It took long enough, but ladies and gentlemen, Patrick Kane

Hey, look! Patrick Kane!




Patrick Kane!


The one who scores big goals!

Heck, the one who scores goals, period.

Kane scored the winner against the evil Red Wings in

What’s more, Kane did it with a display of that dazzling talent that has disappeared for long stretches this season. Kane went to the tough area of the Detroit slot just outside the crease, took a short, hot pass from Patrick Sharp, quickly saw he had no shot, then brilliantly went to his backhand and beat goalie Jimmy McDonald late in the second period.

Spectacular, timely and important. Yeah, that’s the Patrick Kane I remember.

Before the trade deadline, I wrote that Kane was 50


in NHL salary and tied for 119


in goals. Just to clarify: not a good thing. Kane was First-Team All-Overrated. Or maybe First-Team All-Overhyped or All-Overpaid. Whatever, Kane was the poster child for an underachieving Hawks team. The little guy was coming up, yep, little.

Compare and contrast with the equally paid and commercialized Jonathan Toews, injured but not forgotten. Kane doesn’t kill penalties like Toews. Kane doesn’t always take faceoffs or dominate the dot like Toews. Kane doesn’t score like Toews.


Problem is, the only thing Kane can do is score. That’s the only way he can make a difference. Sure, he can backcheck, take his man, execute the defensive-zone principles that Joel Quenneville has stressed since he replaced Denis Savard a Stanley Cup ago.

But wise up, Kane has to score goals. Big goals. Like the shorthander against Nashville in the 2010 playoffs. Like the Cup winner in overtime in Philadelphia. Like the hat trick that wiped out the universally loathed Canucks the postseason before they won the Cup.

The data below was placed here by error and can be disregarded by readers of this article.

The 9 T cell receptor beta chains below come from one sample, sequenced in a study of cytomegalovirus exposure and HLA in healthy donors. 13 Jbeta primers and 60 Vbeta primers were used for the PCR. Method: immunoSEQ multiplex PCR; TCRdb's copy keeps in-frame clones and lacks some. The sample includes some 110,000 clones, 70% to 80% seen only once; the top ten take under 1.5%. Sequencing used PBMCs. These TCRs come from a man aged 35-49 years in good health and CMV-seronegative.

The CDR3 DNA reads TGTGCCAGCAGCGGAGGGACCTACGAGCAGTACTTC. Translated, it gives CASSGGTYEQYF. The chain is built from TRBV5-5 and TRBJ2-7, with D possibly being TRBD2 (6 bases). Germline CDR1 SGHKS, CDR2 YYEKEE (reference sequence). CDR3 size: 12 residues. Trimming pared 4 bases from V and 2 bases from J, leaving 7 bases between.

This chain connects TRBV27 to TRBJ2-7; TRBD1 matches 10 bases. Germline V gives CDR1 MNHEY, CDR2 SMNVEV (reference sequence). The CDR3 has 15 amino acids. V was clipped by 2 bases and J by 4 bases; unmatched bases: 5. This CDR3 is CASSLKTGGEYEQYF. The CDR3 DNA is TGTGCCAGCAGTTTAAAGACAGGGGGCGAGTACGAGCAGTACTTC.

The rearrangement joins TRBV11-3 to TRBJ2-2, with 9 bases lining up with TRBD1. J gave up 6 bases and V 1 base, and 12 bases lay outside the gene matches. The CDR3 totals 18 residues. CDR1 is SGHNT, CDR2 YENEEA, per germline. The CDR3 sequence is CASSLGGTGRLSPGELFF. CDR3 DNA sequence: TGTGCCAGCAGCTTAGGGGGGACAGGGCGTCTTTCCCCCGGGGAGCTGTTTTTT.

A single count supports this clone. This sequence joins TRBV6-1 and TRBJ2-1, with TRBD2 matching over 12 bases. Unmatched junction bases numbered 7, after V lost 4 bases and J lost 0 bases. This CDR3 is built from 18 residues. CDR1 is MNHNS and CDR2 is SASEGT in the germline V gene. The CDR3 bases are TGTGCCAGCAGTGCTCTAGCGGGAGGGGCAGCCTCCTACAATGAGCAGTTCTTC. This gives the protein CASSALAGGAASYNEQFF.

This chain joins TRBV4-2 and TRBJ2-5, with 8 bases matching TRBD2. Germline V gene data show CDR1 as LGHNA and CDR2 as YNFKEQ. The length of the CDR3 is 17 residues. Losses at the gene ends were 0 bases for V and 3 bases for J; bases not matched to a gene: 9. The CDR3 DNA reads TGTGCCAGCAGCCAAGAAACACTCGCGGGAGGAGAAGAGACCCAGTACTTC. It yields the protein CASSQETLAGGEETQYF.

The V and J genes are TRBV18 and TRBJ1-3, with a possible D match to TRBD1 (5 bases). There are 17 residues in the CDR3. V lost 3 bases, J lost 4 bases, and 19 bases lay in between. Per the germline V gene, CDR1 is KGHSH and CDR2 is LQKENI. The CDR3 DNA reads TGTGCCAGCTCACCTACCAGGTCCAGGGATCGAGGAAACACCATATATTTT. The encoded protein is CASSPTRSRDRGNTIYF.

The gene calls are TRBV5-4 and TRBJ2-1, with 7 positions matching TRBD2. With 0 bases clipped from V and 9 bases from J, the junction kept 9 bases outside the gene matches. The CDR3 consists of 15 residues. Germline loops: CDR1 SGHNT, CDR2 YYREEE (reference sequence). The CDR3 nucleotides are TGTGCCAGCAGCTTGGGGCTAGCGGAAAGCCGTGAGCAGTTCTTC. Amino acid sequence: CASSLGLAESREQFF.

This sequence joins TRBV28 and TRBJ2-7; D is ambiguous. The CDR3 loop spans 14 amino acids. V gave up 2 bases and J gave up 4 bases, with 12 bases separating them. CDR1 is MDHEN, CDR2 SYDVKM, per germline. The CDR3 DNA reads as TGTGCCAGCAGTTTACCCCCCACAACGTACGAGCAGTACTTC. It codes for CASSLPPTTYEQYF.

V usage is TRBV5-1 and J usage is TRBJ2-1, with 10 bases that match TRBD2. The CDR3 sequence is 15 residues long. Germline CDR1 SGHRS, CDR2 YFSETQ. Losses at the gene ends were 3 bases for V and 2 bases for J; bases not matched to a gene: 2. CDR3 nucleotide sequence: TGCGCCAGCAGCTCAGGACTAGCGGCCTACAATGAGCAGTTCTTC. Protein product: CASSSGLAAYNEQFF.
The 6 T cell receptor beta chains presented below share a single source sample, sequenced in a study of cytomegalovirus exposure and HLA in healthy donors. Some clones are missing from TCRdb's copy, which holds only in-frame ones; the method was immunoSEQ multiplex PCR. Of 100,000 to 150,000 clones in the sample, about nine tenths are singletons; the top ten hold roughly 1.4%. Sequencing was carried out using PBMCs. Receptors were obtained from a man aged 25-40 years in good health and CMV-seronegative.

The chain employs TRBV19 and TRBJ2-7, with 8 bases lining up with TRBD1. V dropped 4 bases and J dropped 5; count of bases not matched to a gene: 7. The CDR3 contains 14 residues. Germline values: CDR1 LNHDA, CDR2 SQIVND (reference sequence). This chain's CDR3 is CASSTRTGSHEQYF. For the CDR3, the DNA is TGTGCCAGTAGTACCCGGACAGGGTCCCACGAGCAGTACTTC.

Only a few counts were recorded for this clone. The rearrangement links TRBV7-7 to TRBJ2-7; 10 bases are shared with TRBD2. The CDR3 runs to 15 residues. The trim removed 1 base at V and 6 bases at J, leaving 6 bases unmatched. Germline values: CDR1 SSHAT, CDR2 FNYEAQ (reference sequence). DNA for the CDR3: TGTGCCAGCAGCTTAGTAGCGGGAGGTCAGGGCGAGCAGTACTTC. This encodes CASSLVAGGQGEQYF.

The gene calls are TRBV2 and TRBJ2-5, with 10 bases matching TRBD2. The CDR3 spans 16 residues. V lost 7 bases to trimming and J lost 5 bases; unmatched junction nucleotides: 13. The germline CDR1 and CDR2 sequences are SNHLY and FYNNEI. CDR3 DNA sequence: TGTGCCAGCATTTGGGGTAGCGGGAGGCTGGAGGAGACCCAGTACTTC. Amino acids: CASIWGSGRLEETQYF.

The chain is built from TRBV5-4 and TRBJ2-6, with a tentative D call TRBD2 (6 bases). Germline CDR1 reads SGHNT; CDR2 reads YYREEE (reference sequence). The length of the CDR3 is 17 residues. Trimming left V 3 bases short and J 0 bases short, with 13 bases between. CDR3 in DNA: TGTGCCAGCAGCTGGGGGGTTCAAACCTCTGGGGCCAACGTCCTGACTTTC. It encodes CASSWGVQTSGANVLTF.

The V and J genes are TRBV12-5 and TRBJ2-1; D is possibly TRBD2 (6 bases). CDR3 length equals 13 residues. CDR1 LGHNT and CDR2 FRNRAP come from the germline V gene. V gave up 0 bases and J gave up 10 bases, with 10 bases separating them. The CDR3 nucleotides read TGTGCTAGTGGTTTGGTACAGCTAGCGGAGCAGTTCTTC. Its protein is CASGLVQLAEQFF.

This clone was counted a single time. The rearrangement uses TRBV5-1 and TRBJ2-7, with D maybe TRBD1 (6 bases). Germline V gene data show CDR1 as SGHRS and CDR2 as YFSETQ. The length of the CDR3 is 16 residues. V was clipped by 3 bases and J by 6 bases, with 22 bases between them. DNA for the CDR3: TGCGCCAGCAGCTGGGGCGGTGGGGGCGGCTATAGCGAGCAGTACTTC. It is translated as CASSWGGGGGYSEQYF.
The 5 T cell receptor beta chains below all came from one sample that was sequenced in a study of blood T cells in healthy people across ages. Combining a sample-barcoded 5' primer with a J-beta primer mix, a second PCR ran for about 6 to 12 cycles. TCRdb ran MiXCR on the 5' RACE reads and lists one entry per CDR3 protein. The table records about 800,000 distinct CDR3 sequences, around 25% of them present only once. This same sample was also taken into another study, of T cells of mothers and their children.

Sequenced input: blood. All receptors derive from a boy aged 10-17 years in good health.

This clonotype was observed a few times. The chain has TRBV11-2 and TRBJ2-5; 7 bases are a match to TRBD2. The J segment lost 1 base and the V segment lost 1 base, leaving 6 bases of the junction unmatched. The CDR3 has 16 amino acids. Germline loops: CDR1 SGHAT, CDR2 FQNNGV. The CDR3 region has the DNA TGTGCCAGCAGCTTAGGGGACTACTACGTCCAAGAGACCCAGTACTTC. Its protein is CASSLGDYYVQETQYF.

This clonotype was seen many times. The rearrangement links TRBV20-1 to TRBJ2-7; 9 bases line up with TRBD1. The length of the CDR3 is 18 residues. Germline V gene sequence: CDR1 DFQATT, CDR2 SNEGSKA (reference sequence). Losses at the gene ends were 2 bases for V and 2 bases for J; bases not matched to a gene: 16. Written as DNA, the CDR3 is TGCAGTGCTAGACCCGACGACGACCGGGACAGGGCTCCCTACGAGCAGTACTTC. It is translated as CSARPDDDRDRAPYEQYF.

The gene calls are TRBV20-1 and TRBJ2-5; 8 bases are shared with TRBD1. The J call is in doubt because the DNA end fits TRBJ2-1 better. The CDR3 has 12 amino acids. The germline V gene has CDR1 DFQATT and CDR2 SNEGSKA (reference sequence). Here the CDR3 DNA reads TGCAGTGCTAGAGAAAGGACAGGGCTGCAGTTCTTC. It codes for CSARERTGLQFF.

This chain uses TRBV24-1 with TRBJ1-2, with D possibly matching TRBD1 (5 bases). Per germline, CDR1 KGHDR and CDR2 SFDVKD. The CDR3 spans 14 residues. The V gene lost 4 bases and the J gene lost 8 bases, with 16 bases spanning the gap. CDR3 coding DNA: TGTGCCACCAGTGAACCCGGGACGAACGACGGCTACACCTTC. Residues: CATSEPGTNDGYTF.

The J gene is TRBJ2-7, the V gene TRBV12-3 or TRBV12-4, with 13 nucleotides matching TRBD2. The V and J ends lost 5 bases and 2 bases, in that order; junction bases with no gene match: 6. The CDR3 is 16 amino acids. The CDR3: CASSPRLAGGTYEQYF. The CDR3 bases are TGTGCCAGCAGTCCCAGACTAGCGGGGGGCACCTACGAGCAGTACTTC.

He wasn’t doing it this season. Score big goals? Heck, he couldn’t outscore Viktor Stalberg.

If Kane was going to produce virtually nothing when the team desperately needed him to score, then you had to wonder out loud how much will he fall off in a year or two when his no-movement clause kicks in?

If the Hawks had traded Kane to Columbus for Rick Nash at the deadline a week ago, I’d have led the parade, and I believe there would’ve been a lot of people lining up behind me.

But something happened at the trade deadline. The passing of the trade deadline, actually. It’s as if Kane woke up surprised to find himself still a hood ornament for the Hawks.

In the first game after a deadline when a lot of relieved players go on holiday, Kane registered a goal and assist in a big comeback against the Maple Leafs. Before that, Kane had one multi-point game in his last 17.

Then came Sunday’s game-winner, Kane’s third goal in four games. Before that, it took him 16 games to manage three goals.

Kane has been centering a line that has included Marian Hossa and sometimes Sharp. Whoever has been on that other wing, Kane’s line has been the Hawks’ most dynamic of late. Kane seems to have more jump. He has shown more speed. He has been dangerous --- the most dangerous he has been all season.

At the same time, even without the likely concussed Toews, the Hawks are playing their tightest and smartest hockey of the season. Small sample size, yeah, but I’m trying to b e Stevie Sunshine here, people.

The victory in Detroit marked the Hawks’ second 2-1 straight win on this three-game road trip against playoffs teams. They beat the evil Wings on Sunday the same way they defeated Ottawa on Friday --- they checked, they skated, they took advantage of opportunities on their dogbreath power play, they got another huge game from their goalie, and their best players were their best players. A perfect road game.

Heck, a perfect playoff game.

This is the way the playoff race is going to be for the next five weeks. It will be spectacular, timely and important if Kane continues to play like a big boy, especially with Toews out.

No, check that: It will be demanded, especially with Toews out.

This little run might be just a spike in an uneven season for Kane and the Hawks. Or it might be that Kane has watched Toews lead in so many ways for so long that the Hawks’ little boy finally is growing up.